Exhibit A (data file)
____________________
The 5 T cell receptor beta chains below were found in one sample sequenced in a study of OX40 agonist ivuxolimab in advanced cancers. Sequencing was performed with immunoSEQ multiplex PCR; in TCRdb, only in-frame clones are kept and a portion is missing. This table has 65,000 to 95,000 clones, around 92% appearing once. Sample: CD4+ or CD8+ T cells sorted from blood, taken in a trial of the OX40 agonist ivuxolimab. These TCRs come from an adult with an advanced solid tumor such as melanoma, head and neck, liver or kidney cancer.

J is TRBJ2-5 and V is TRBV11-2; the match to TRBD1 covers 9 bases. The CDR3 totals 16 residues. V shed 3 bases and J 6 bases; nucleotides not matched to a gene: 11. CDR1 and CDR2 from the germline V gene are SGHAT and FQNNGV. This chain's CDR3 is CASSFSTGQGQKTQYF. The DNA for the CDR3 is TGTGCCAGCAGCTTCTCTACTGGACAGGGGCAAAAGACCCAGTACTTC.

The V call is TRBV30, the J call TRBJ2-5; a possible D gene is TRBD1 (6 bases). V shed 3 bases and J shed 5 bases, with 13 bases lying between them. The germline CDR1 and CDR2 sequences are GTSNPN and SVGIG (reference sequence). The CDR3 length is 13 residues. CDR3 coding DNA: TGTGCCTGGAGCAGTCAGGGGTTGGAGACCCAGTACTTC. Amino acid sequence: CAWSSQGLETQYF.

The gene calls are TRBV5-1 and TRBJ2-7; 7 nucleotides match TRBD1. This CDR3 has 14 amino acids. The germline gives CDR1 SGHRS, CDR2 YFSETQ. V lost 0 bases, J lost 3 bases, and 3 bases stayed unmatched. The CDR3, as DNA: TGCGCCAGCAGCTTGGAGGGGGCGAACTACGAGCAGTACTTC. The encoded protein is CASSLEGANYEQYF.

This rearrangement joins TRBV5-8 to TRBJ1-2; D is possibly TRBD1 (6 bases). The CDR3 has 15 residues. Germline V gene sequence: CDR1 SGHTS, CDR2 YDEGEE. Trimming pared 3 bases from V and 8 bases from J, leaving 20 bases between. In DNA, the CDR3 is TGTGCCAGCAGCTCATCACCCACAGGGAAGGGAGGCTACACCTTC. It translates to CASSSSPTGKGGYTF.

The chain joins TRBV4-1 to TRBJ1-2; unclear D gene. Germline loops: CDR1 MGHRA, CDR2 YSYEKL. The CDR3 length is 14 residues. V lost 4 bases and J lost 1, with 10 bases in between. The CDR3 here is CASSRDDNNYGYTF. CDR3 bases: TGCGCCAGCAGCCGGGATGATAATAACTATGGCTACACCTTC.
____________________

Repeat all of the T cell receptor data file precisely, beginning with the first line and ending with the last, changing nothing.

The 5 T cell receptor beta chains below were found in one sample sequenced in a study of OX40 agonist ivuxolimab in advanced cancers. Sequencing was performed with immunoSEQ multiplex PCR; in TCRdb, only in-frame clones are kept and a portion is missing. This table has 65,000 to 95,000 clones, around 92% appearing once. Sample: CD4+ or CD8+ T cells sorted from blood, taken in a trial of the OX40 agonist ivuxolimab. These TCRs come from an adult with an advanced solid tumor such as melanoma, head and neck, liver or kidney cancer.

J is TRBJ2-5 and V is TRBV11-2; the match to TRBD1 covers 9 bases. The CDR3 totals 16 residues. V shed 3 bases and J 6 bases; nucleotides not matched to a gene: 11. CDR1 and CDR2 from the germline V gene are SGHAT and FQNNGV. This chain's CDR3 is CASSFSTGQGQKTQYF. The DNA for the CDR3 is TGTGCCAGCAGCTTCTCTACTGGACAGGGGCAAAAGACCCAGTACTTC.

The V call is TRBV30, the J call TRBJ2-5; a possible D gene is TRBD1 (6 bases). V shed 3 bases and J shed 5 bases, with 13 bases lying between them. The germline CDR1 and CDR2 sequences are GTSNPN and SVGIG (reference sequence). The CDR3 length is 13 residues. CDR3 coding DNA: TGTGCCTGGAGCAGTCAGGGGTTGGAGACCCAGTACTTC. Amino acid sequence: CAWSSQGLETQYF.

The gene calls are TRBV5-1 and TRBJ2-7; 7 nucleotides match TRBD1. This CDR3 has 14 amino acids. The germline gives CDR1 SGHRS, CDR2 YFSETQ. V lost 0 bases, J lost 3 bases, and 3 bases stayed unmatched. The CDR3, as DNA: TGCGCCAGCAGCTTGGAGGGGGCGAACTACGAGCAGTACTTC. The encoded protein is CASSLEGANYEQYF.

This rearrangement joins TRBV5-8 to TRBJ1-2; D is possibly TRBD1 (6 bases). The CDR3 has 15 residues. Germline V gene sequence: CDR1 SGHTS, CDR2 YDEGEE. Trimming pared 3 bases from V and 8 bases from J, leaving 20 bases between. In DNA, the CDR3 is TGTGCCAGCAGCTCATCACCCACAGGGAAGGGAGGCTACACCTTC. It translates to CASSSSPTGKGGYTF.

The chain joins TRBV4-1 to TRBJ1-2; unclear D gene. Germline loops: CDR1 MGHRA, CDR2 YSYEKL. The CDR3 length is 14 residues. V lost 4 bases and J lost 1, with 10 bases in between. The CDR3 here is CASSRDDNNYGYTF. CDR3 bases: TGCGCCAGCAGCCGGGATGATAATAACTATGGCTACACCTTC.